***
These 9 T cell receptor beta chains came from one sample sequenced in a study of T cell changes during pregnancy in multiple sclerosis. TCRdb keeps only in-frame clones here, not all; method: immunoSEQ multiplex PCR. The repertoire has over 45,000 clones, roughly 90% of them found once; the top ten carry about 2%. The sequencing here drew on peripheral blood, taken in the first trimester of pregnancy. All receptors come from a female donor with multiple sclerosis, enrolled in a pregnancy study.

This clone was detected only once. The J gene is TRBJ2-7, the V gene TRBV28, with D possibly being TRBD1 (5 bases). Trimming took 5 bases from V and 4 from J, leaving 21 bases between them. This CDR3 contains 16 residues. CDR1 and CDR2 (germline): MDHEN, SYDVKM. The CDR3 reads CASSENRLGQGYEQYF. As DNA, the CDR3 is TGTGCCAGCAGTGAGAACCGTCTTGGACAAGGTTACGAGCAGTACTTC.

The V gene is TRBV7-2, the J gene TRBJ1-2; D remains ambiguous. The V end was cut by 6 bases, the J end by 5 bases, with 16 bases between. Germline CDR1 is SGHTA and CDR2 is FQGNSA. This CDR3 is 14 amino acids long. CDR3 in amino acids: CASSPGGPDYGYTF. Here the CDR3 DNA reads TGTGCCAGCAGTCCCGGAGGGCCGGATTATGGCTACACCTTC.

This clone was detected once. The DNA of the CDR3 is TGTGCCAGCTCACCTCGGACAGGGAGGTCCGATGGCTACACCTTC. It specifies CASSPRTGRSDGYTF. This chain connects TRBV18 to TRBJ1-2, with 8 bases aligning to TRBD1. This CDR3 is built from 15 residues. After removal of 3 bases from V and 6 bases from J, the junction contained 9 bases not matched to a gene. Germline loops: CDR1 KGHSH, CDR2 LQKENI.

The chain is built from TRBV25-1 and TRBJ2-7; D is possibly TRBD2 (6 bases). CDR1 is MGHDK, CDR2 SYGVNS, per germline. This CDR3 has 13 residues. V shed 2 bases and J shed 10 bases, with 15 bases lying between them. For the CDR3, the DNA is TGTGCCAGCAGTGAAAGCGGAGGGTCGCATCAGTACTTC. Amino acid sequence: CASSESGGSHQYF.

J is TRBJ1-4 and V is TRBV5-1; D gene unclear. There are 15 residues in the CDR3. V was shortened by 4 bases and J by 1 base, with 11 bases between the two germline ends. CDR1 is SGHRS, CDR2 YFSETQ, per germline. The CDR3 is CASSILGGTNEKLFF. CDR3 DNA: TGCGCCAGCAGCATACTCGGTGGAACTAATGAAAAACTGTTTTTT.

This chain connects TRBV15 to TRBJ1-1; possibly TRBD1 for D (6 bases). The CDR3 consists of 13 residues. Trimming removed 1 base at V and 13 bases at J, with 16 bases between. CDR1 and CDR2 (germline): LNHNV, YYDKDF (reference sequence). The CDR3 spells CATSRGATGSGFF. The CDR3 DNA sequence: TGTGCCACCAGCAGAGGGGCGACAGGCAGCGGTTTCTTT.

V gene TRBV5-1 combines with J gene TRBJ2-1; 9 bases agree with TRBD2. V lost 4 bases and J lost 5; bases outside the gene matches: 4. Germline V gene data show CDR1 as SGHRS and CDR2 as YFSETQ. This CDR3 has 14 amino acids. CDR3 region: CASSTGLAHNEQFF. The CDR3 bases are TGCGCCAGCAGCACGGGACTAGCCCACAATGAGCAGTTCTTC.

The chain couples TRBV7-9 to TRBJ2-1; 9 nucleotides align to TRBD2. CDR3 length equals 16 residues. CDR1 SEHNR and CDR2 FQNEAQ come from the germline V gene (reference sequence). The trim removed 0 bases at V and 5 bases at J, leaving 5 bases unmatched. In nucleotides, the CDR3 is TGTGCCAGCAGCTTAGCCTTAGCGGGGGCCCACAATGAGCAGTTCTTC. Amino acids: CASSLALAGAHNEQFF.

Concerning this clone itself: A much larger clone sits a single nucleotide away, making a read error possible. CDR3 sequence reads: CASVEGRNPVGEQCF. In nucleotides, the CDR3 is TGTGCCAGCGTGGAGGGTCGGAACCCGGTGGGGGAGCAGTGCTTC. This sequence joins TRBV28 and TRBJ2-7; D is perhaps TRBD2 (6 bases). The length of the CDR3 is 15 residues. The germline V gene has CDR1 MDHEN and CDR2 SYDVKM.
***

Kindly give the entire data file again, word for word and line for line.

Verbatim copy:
These 9 T cell receptor beta chains came from one sample sequenced in a study of T cell changes during pregnancy in multiple sclerosis. TCRdb keeps only in-frame clones here, not all; method: immunoSEQ multiplex PCR. The repertoire has over 45,000 clones, roughly 90% of them found once; the top ten carry about 2%. The sequencing here drew on peripheral blood, taken in the first trimester of pregnancy. All receptors come from a female donor with multiple sclerosis, enrolled in a pregnancy study.

This clone was detected only once. The J gene is TRBJ2-7, the V gene TRBV28, with D possibly being TRBD1 (5 bases). Trimming took 5 bases from V and 4 from J, leaving 21 bases between them. This CDR3 contains 16 residues. CDR1 and CDR2 (germline): MDHEN, SYDVKM. The CDR3 reads CASSENRLGQGYEQYF. As DNA, the CDR3 is TGTGCCAGCAGTGAGAACCGTCTTGGACAAGGTTACGAGCAGTACTTC.

The V gene is TRBV7-2, the J gene TRBJ1-2; D remains ambiguous. The V end was cut by 6 bases, the J end by 5 bases, with 16 bases between. Germline CDR1 is SGHTA and CDR2 is FQGNSA. This CDR3 is 14 amino acids long. CDR3 in amino acids: CASSPGGPDYGYTF. Here the CDR3 DNA reads TGTGCCAGCAGTCCCGGAGGGCCGGATTATGGCTACACCTTC.

This clone was detected once. The DNA of the CDR3 is TGTGCCAGCTCACCTCGGACAGGGAGGTCCGATGGCTACACCTTC. It specifies CASSPRTGRSDGYTF. This chain connects TRBV18 to TRBJ1-2, with 8 bases aligning to TRBD1. This CDR3 is built from 15 residues. After removal of 3 bases from V and 6 bases from J, the junction contained 9 bases not matched to a gene. Germline loops: CDR1 KGHSH, CDR2 LQKENI.

The chain is built from TRBV25-1 and TRBJ2-7; D is possibly TRBD2 (6 bases). CDR1 is MGHDK, CDR2 SYGVNS, per germline. This CDR3 has 13 residues. V shed 2 bases and J shed 10 bases, with 15 bases lying between them. For the CDR3, the DNA is TGTGCCAGCAGTGAAAGCGGAGGGTCGCATCAGTACTTC. Amino acid sequence: CASSESGGSHQYF.

J is TRBJ1-4 and V is TRBV5-1; D gene unclear. There are 15 residues in the CDR3. V was shortened by 4 bases and J by 1 base, with 11 bases between the two germline ends. CDR1 is SGHRS, CDR2 YFSETQ, per germline. The CDR3 is CASSILGGTNEKLFF. CDR3 DNA: TGCGCCAGCAGCATACTCGGTGGAACTAATGAAAAACTGTTTTTT.

This chain connects TRBV15 to TRBJ1-1; possibly TRBD1 for D (6 bases). The CDR3 consists of 13 residues. Trimming removed 1 base at V and 13 bases at J, with 16 bases between. CDR1 and CDR2 (germline): LNHNV, YYDKDF (reference sequence). The CDR3 spells CATSRGATGSGFF. The CDR3 DNA sequence: TGTGCCACCAGCAGAGGGGCGACAGGCAGCGGTTTCTTT.

V gene TRBV5-1 combines with J gene TRBJ2-1; 9 bases agree with TRBD2. V lost 4 bases and J lost 5; bases outside the gene matches: 4. Germline V gene data show CDR1 as SGHRS and CDR2 as YFSETQ. This CDR3 has 14 amino acids. CDR3 region: CASSTGLAHNEQFF. The CDR3 bases are TGCGCCAGCAGCACGGGACTAGCCCACAATGAGCAGTTCTTC.

The chain couples TRBV7-9 to TRBJ2-1; 9 nucleotides align to TRBD2. CDR3 length equals 16 residues. CDR1 SEHNR and CDR2 FQNEAQ come from the germline V gene (reference sequence). The trim removed 0 bases at V and 5 bases at J, leaving 5 bases unmatched. In nucleotides, the CDR3 is TGTGCCAGCAGCTTAGCCTTAGCGGGGGCCCACAATGAGCAGTTCTTC. Amino acids: CASSLALAGAHNEQFF.

Concerning this clone itself: A much larger clone sits a single nucleotide away, making a read error possible. CDR3 sequence reads: CASVEGRNPVGEQCF. In nucleotides, the CDR3 is TGTGCCAGCGTGGAGGGTCGGAACCCGGTGGGGGAGCAGTGCTTC. This sequence joins TRBV28 and TRBJ2-7; D is perhaps TRBD2 (6 bases). The length of the CDR3 is 15 residues. The germline V gene has CDR1 MDHEN and CDR2 SYDVKM.